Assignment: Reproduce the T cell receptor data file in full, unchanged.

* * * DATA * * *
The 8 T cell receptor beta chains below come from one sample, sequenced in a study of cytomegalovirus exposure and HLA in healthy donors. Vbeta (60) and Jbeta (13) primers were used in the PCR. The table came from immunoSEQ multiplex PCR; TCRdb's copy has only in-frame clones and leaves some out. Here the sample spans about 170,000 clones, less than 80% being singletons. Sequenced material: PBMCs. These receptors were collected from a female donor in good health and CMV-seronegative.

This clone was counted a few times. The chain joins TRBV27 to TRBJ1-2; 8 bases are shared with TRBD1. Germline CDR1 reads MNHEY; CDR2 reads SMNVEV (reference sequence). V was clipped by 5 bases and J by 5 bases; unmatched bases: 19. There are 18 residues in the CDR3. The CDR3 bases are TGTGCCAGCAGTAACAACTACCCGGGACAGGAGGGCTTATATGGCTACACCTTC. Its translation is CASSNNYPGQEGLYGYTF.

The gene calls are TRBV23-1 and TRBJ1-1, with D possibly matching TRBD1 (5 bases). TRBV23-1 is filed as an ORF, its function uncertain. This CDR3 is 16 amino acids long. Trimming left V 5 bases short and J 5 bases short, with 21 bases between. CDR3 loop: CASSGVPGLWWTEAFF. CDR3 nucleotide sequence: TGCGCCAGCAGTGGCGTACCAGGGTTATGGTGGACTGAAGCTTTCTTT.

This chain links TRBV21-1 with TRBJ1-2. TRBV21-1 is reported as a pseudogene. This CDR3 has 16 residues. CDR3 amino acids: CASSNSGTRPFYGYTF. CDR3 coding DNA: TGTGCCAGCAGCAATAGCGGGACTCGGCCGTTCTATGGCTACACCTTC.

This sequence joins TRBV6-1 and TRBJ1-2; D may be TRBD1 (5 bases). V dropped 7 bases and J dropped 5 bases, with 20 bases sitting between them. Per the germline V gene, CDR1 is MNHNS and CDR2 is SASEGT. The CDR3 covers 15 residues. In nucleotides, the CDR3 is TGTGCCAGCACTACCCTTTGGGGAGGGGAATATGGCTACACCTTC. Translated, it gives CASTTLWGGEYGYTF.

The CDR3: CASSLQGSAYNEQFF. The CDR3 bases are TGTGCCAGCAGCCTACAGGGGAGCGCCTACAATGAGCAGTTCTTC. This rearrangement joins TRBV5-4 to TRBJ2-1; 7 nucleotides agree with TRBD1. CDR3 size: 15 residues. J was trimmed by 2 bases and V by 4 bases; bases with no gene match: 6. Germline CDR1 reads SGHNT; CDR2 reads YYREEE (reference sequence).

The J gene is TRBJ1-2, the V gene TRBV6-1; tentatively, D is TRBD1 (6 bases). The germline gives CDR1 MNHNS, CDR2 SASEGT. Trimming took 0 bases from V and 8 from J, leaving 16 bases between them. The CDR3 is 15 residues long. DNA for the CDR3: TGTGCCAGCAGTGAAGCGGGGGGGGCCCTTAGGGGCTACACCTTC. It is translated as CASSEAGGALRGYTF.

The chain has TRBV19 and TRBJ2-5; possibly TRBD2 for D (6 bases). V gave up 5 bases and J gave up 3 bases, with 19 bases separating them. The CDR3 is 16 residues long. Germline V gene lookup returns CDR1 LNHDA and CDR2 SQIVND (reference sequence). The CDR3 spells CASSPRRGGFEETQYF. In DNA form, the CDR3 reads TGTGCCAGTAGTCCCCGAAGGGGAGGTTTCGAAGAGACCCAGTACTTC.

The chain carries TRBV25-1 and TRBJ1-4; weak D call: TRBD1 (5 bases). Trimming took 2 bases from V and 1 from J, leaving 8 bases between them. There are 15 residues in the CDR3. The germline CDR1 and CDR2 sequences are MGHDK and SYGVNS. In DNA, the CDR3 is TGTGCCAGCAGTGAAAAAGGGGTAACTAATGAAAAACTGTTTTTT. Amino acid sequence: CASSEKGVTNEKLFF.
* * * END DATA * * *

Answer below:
The 8 T cell receptor beta chains below come from one sample, sequenced in a study of cytomegalovirus exposure and HLA in healthy donors. Vbeta (60) and Jbeta (13) primers were used in the PCR. The table came from immunoSEQ multiplex PCR; TCRdb's copy has only in-frame clones and leaves some out. Here the sample spans about 170,000 clones, less than 80% being singletons. Sequenced material: PBMCs. These receptors were collected from a female donor in good health and CMV-seronegative.

This clone was counted a few times. The chain joins TRBV27 to TRBJ1-2; 8 bases are shared with TRBD1. Germline CDR1 reads MNHEY; CDR2 reads SMNVEV (reference sequence). V was clipped by 5 bases and J by 5 bases; unmatched bases: 19. There are 18 residues in the CDR3. The CDR3 bases are TGTGCCAGCAGTAACAACTACCCGGGACAGGAGGGCTTATATGGCTACACCTTC. Its translation is CASSNNYPGQEGLYGYTF.

The gene calls are TRBV23-1 and TRBJ1-1, with D possibly matching TRBD1 (5 bases). TRBV23-1 is filed as an ORF, its function uncertain. This CDR3 is 16 amino acids long. Trimming left V 5 bases short and J 5 bases short, with 21 bases between. CDR3 loop: CASSGVPGLWWTEAFF. CDR3 nucleotide sequence: TGCGCCAGCAGTGGCGTACCAGGGTTATGGTGGACTGAAGCTTTCTTT.

This chain links TRBV21-1 with TRBJ1-2. TRBV21-1 is reported as a pseudogene. This CDR3 has 16 residues. CDR3 amino acids: CASSNSGTRPFYGYTF. CDR3 coding DNA: TGTGCCAGCAGCAATAGCGGGACTCGGCCGTTCTATGGCTACACCTTC.

This sequence joins TRBV6-1 and TRBJ1-2; D may be TRBD1 (5 bases). V dropped 7 bases and J dropped 5 bases, with 20 bases sitting between them. Per the germline V gene, CDR1 is MNHNS and CDR2 is SASEGT. The CDR3 covers 15 residues. In nucleotides, the CDR3 is TGTGCCAGCACTACCCTTTGGGGAGGGGAATATGGCTACACCTTC. Translated, it gives CASTTLWGGEYGYTF.

The CDR3: CASSLQGSAYNEQFF. The CDR3 bases are TGTGCCAGCAGCCTACAGGGGAGCGCCTACAATGAGCAGTTCTTC. This rearrangement joins TRBV5-4 to TRBJ2-1; 7 nucleotides agree with TRBD1. CDR3 size: 15 residues. J was trimmed by 2 bases and V by 4 bases; bases with no gene match: 6. Germline CDR1 reads SGHNT; CDR2 reads YYREEE (reference sequence).

The J gene is TRBJ1-2, the V gene TRBV6-1; tentatively, D is TRBD1 (6 bases). The germline gives CDR1 MNHNS, CDR2 SASEGT. Trimming took 0 bases from V and 8 from J, leaving 16 bases between them. The CDR3 is 15 residues long. DNA for the CDR3: TGTGCCAGCAGTGAAGCGGGGGGGGCCCTTAGGGGCTACACCTTC. It is translated as CASSEAGGALRGYTF.

The chain has TRBV19 and TRBJ2-5; possibly TRBD2 for D (6 bases). V gave up 5 bases and J gave up 3 bases, with 19 bases separating them. The CDR3 is 16 residues long. Germline V gene lookup returns CDR1 LNHDA and CDR2 SQIVND (reference sequence). The CDR3 spells CASSPRRGGFEETQYF. In DNA form, the CDR3 reads TGTGCCAGTAGTCCCCGAAGGGGAGGTTTCGAAGAGACCCAGTACTTC.

The chain carries TRBV25-1 and TRBJ1-4; weak D call: TRBD1 (5 bases). Trimming took 2 bases from V and 1 from J, leaving 8 bases between them. There are 15 residues in the CDR3. The germline CDR1 and CDR2 sequences are MGHDK and SYGVNS. In DNA, the CDR3 is TGTGCCAGCAGTGAAAAAGGGGTAACTAATGAAAAACTGTTTTTT. Amino acid sequence: CASSEKGVTNEKLFF.